• Southernatheart

    I do not see anything wrong with what is going on. You can definitely celebrate secession without celebrating slavery; most of the southerners did. The Confederate soldiers were men from all classes and walks of life but they all died for the same thing- independence, home and country, freedom (not slavery). Many Confederates did not approve of slavery so why must we always associate them with it? No, to them it wasn’t illegal, a revolution is always legal in the first person, they simply did what had to be done to defend their home and way of life. Let the festivities begin!

  • bananaloca

    Southerners weren’t only fighting to keep slavery…they were also fighting to expand slavery. White southerners who did not own slaves didn’t want blacks to take away their jobs and per racial motivations, perferred to keep them on plantations. The Civil War was treason, plain and simple and it was over slavery. Yes there were economic differences…the South had forced labor and the North had free labor…forced labor is slavery…so fighting because of that and saying it is something else like “state rights” is absurd. There is no way one can celebrate succession without celebrating slavery as slavery was the reason for the succession.

  • Truthiness

    History is easily distorted by any interest group that presents a narrow focus, choosing only facts that support their case. This a readily apparent in the politics of today when voters are presented with “facts” that seem to prove both sides’ cases when presented or spun in a certain way. Similarly, history can be spun by leaving out certain details that may not suit the goals of the purveyor. Those celebrating secession conveniently omit reasons for the secession that might discredit their cause. Indeed, many of our historically significant events have dark details that should give pause to some of our jubilation. yet, we are not alone in doing this. The Japanese government conveniently omits some of the atrocities perpetrated by their armies in the 20th century. The Soviet Union was always considered a prime example of edited history, spinning some it’s darkest acts into achievement. The naysayers of the Holocaust dispute facts and use a form of reverse spin to fault historically accepted facts. Of course, our history books have evolved over time to try and present a more balanced view of own history, and not without much derision from some critics. This is not a unique phenomenon by any means. Any celebration of the act of secession that omits slavery as a reason for the secession is historically inaccurate and should be derided for what it is:spin. The leaders of these celebrations are no better than those who are derisively called “Holocaust denyers”.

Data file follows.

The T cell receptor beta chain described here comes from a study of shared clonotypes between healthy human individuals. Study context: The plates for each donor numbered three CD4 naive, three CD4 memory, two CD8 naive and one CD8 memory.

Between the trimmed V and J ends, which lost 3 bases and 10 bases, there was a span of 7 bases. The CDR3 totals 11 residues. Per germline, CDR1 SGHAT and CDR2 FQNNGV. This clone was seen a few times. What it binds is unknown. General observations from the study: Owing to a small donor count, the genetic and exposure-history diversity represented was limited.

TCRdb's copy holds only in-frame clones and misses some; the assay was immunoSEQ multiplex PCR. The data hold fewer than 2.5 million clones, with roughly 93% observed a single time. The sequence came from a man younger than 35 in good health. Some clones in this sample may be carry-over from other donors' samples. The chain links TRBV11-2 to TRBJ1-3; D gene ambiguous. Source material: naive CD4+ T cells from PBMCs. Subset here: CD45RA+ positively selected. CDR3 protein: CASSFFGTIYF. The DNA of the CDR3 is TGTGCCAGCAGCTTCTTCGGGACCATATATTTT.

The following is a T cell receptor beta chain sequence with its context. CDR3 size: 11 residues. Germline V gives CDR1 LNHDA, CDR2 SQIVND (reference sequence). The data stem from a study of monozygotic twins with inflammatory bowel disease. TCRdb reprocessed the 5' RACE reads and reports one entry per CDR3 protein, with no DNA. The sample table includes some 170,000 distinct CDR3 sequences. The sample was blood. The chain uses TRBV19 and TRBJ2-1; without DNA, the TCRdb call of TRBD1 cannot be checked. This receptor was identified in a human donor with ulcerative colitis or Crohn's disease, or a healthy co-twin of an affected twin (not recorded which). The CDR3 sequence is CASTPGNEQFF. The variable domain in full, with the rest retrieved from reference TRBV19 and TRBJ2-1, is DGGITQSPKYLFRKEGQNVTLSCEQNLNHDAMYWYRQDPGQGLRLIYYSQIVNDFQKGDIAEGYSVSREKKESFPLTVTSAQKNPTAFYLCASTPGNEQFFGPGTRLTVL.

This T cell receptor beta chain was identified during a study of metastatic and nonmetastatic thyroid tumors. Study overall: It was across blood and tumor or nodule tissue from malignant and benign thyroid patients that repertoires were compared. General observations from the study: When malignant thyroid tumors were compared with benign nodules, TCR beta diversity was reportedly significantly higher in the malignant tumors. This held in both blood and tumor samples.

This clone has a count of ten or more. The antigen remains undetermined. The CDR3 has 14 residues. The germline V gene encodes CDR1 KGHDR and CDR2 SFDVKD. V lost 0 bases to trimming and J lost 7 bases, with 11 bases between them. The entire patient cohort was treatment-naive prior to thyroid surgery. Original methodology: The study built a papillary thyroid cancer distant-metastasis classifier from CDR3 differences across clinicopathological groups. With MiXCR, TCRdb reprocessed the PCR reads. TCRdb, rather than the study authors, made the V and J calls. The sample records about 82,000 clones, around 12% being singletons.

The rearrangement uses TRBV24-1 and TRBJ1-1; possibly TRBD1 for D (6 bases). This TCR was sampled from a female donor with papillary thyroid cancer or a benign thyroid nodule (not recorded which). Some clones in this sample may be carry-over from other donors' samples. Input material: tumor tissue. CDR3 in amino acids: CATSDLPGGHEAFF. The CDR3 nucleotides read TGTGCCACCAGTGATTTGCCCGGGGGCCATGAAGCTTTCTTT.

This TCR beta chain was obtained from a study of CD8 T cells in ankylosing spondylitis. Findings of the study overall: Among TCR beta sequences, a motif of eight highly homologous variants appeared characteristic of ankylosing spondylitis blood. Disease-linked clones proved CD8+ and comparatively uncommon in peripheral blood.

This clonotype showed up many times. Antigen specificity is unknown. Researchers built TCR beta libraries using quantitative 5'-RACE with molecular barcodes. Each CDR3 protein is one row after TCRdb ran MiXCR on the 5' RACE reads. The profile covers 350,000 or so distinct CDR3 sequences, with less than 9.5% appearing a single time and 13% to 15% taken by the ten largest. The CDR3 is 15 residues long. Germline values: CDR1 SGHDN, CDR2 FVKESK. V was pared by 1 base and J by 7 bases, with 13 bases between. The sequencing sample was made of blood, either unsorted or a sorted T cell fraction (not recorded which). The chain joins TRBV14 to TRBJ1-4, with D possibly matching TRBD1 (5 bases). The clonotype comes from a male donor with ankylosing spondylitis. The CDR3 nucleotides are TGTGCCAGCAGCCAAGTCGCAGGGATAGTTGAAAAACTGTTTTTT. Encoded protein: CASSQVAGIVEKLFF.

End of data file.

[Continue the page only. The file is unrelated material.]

• truthiness

    I like southern rock. I enjoy the hospitality of the south. I’ve met many open-minded, intelligent Southerners in my time. I even like the confederate flag because it’s attractive and represents a cultural heritage I admire in many ways. But separating the act of secession by the states from the institution of slavery and the role it played in that secession is just an inaccurate judgement of historical fact. As pointed out elsewhere in these various posts, many of the secessionist states identified protection of the institution of slavery as a predominant reason to secede. So honor those dead Americans that died defending a cause that many of them neither participated in nor approved of, but do not dishonor them by denying the historical truth that they were led to war by the leadership that was protecting an inherently evil institution called slavery.

  • Fred Welsh

    Treason is a hard word especially in a land that won its independence through rebellion. The founding fathers accepted the right to rebel against a government that failed in some fundamental way. They never denied the right of that government to resist their rebellion. The South exercised that right and lost. The decision of southern leaders to take their region into war was not in the end a wise one.

    As for independence, independence to do what!! Well, keep slaves of course. That’s what the independence was for.

  • Mylam16

    The weakness of not celebrating slavery will either be a black hole with no redemption only condemnation. Practicing Catholics cherish redemptive necessities for they offer true penitence which does not mock our mere human condition. So, slavery and all its anger, hatred, and pain will always need to live on, spoken or unspoken, written or unwritten, for those who are catholic and cherish their need for penitence. It’s only human. MOJ

  • Spencer

    All of us white folks should pay reparations to African Americans to right the wrongs of slavery. How about 10,000 dollars per white family.

  • KCarl7

    The North with more population and more states, controlled both houses of the Legislature. To import desired goods from the world, you have to export equal value of goods. All we had, in sufficient quantity, to export on the world market was mostly rice and cotton. The Legislature over taxed those products with export taxes, making it difficult to sell at the going price and make a profit. The south was going broke under the load of taxes and the North was spending those taxes on Universities, roads, bridges, harbors and such. The south got fed up with “taxation without enough representation” and revolted. They say the American revolution was a justified war, and the Civil war was started for almost the same reasons, taxation without proper representation.
    It was Lincoln that brought up slavery near the end of the war, with the idea of shortening the war. Slavery was not why the war was started.

  • Grnslevs